Hi readers! It's Monday again, which means all sorts of work things, but also that it's time to revisit Motivation Monday. I have another awesome blogging buddy who has agreed to share her story. Meet Alyssa, a 24-year-old Racine 70.3 Ironman finisher who blogs over at Don't Look Down. Here's her journey to the finish line.
Athletic background: I grew up playing sports and being active. In high school, I played softball, basketball, golf and volleyball. I dabbled a little bit in running in high school and in the first few years of college, but it wasn't until my senior year of college that I really started getting into running with my friend Laura. We completed our first triathlon that summer.
Why did you sign up for Racine?: I wanted to challenge myself to a new distance and Racine was the closest Ironman sponsored race.
How did you train for Racine?: I found a training plan online and tried to follow that. I did about three sessions of each sport (swim, bike, run) each week. Saturday was typically a long run of 8 to 12 miles and Sunday was a long bike day of 40 to 60 miles.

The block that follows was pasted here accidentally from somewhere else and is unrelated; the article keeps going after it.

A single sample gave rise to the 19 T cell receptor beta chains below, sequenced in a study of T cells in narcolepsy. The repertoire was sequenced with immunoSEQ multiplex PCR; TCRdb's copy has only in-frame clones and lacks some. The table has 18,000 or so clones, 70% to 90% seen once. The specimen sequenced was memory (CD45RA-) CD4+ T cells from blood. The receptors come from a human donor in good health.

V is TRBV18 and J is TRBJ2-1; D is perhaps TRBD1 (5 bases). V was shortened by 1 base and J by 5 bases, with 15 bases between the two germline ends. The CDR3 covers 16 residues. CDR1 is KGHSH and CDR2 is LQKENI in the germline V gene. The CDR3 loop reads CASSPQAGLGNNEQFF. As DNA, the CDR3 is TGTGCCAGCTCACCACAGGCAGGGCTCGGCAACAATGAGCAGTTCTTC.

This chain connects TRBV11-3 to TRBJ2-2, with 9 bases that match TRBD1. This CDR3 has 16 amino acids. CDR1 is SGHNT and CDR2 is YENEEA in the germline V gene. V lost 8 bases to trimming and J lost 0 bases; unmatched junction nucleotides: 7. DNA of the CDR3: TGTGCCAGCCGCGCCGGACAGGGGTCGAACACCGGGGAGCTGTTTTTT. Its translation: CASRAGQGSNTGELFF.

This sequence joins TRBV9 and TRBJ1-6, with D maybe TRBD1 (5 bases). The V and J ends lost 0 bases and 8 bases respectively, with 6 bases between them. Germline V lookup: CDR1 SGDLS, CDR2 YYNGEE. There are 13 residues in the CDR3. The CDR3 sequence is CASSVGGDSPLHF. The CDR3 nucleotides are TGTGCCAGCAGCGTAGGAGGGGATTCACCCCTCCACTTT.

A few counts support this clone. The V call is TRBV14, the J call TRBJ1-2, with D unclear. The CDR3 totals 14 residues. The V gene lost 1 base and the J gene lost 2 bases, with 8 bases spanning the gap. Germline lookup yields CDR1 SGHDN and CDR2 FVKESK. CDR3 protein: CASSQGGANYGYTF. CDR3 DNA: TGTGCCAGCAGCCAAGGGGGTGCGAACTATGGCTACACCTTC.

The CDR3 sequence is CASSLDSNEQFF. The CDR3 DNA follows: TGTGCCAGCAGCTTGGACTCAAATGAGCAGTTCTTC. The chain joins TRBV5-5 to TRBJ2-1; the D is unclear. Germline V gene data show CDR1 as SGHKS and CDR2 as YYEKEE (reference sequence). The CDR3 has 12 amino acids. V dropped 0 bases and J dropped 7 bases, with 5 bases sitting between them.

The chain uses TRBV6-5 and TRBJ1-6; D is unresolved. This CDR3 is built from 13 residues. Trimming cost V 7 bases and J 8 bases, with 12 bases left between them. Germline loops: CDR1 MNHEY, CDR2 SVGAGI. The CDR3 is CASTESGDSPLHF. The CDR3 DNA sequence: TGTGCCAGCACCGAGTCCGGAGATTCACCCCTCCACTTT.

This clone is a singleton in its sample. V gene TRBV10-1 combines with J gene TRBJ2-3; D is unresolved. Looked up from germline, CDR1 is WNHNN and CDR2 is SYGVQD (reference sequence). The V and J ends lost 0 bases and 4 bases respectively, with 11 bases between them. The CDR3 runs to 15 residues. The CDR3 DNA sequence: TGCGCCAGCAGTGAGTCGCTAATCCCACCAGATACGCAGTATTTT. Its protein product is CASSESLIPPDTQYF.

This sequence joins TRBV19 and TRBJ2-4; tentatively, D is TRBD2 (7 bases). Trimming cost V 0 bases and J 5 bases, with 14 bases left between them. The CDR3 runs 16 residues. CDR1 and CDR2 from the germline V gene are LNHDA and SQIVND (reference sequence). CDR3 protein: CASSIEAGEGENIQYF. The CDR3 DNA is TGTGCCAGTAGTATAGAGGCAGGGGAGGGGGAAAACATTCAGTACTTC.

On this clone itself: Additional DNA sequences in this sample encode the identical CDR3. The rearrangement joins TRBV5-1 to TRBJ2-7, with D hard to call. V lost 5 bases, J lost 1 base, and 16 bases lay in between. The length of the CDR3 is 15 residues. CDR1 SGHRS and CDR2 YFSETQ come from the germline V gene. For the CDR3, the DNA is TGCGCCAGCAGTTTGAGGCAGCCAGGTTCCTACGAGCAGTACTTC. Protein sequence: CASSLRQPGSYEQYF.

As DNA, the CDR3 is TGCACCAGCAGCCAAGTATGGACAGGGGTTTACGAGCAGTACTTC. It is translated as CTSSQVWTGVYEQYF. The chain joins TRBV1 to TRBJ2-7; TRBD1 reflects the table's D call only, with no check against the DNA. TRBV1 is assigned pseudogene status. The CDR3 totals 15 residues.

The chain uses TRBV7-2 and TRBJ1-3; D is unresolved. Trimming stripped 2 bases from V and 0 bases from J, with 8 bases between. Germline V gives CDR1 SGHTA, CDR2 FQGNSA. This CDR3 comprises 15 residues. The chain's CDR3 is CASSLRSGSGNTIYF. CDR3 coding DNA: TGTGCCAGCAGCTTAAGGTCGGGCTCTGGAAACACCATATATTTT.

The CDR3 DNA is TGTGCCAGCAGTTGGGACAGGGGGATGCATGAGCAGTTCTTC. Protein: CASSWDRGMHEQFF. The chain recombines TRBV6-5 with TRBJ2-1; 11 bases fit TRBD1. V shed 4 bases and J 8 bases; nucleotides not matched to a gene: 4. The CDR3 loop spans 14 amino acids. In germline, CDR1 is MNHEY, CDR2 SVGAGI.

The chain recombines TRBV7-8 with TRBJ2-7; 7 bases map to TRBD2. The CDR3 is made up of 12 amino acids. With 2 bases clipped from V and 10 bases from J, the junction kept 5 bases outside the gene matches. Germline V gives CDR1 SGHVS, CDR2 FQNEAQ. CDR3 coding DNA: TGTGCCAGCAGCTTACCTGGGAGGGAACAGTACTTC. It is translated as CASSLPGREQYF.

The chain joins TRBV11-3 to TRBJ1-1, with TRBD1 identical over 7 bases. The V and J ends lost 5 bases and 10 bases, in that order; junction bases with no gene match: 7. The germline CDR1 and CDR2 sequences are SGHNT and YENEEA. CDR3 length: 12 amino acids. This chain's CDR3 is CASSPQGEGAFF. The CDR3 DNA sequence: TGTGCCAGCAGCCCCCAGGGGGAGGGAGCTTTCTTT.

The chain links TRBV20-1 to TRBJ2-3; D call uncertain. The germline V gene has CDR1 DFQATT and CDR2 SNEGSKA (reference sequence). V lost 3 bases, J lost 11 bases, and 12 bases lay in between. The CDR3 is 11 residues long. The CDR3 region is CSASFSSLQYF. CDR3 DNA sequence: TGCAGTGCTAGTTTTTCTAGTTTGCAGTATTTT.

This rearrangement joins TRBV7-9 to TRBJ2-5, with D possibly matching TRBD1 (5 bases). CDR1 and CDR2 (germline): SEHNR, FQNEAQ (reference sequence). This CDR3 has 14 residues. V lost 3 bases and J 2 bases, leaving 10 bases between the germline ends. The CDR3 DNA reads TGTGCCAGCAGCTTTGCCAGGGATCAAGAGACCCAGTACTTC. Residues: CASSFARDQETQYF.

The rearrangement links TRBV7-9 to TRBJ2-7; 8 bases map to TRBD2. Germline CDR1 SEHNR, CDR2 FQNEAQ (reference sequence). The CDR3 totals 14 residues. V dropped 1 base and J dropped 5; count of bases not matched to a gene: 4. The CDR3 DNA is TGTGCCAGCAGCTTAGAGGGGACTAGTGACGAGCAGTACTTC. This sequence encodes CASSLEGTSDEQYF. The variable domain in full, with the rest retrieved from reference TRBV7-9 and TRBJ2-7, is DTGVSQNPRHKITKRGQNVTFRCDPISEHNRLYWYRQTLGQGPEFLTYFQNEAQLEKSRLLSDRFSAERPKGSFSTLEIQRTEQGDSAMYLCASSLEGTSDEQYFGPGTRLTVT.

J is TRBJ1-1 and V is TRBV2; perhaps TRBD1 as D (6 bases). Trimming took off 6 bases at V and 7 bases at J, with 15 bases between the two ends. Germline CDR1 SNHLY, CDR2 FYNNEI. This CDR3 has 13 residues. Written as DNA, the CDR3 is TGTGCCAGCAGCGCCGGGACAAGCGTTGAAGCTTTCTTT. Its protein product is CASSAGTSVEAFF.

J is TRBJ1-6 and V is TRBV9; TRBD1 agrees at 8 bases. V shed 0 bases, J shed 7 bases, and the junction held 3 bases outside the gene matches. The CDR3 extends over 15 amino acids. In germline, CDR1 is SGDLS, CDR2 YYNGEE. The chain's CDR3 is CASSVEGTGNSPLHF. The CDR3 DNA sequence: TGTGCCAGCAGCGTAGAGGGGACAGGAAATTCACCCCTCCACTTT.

What was the hardest part of training?: Fitting all the sessions in each week. Training can take up a lot of hours then add in a 40+ hour work week and there isn't much time for anything else. It felt like my home was always a mess and I never had any time to cook. During recovery weeks, I spent a lot of time catching up on tasks I had put off during busy training weeks.
Also balancing my training with family and friend time was challenging. I live about 3.5 hours for my family and my boyfriend so I travel back to Iowa at least once a month. Since I don't get to spend much time with them, I had a difficult time convincing myself to leave for a 2- to 3-hour training session instead of golfing with my dad or shopping with my mom. My boyfriend didn't appreciate when I wanted to go to bed 11 p.m. (Kelly's note: this would be late for me. I'm so old.) so I could get up early to train and he wanted to stay out with his friends.
What was the hardest part of the race?: The heat of the run was killer. I do think training in the heat helped and knowing that it was going to be hot helped me mentally.
What would you do differently, in training and on race day?: I wish I would have practiced fueling better during training. I didn't have any race day catastrophes, but I wish I would have had a better plan on what to eat and how often.
Any words of wisdom to share with an incredibly scared newbie?: When it comes to race day, remind yourself that you've already completed the hard part (the training) and the race is the easy part.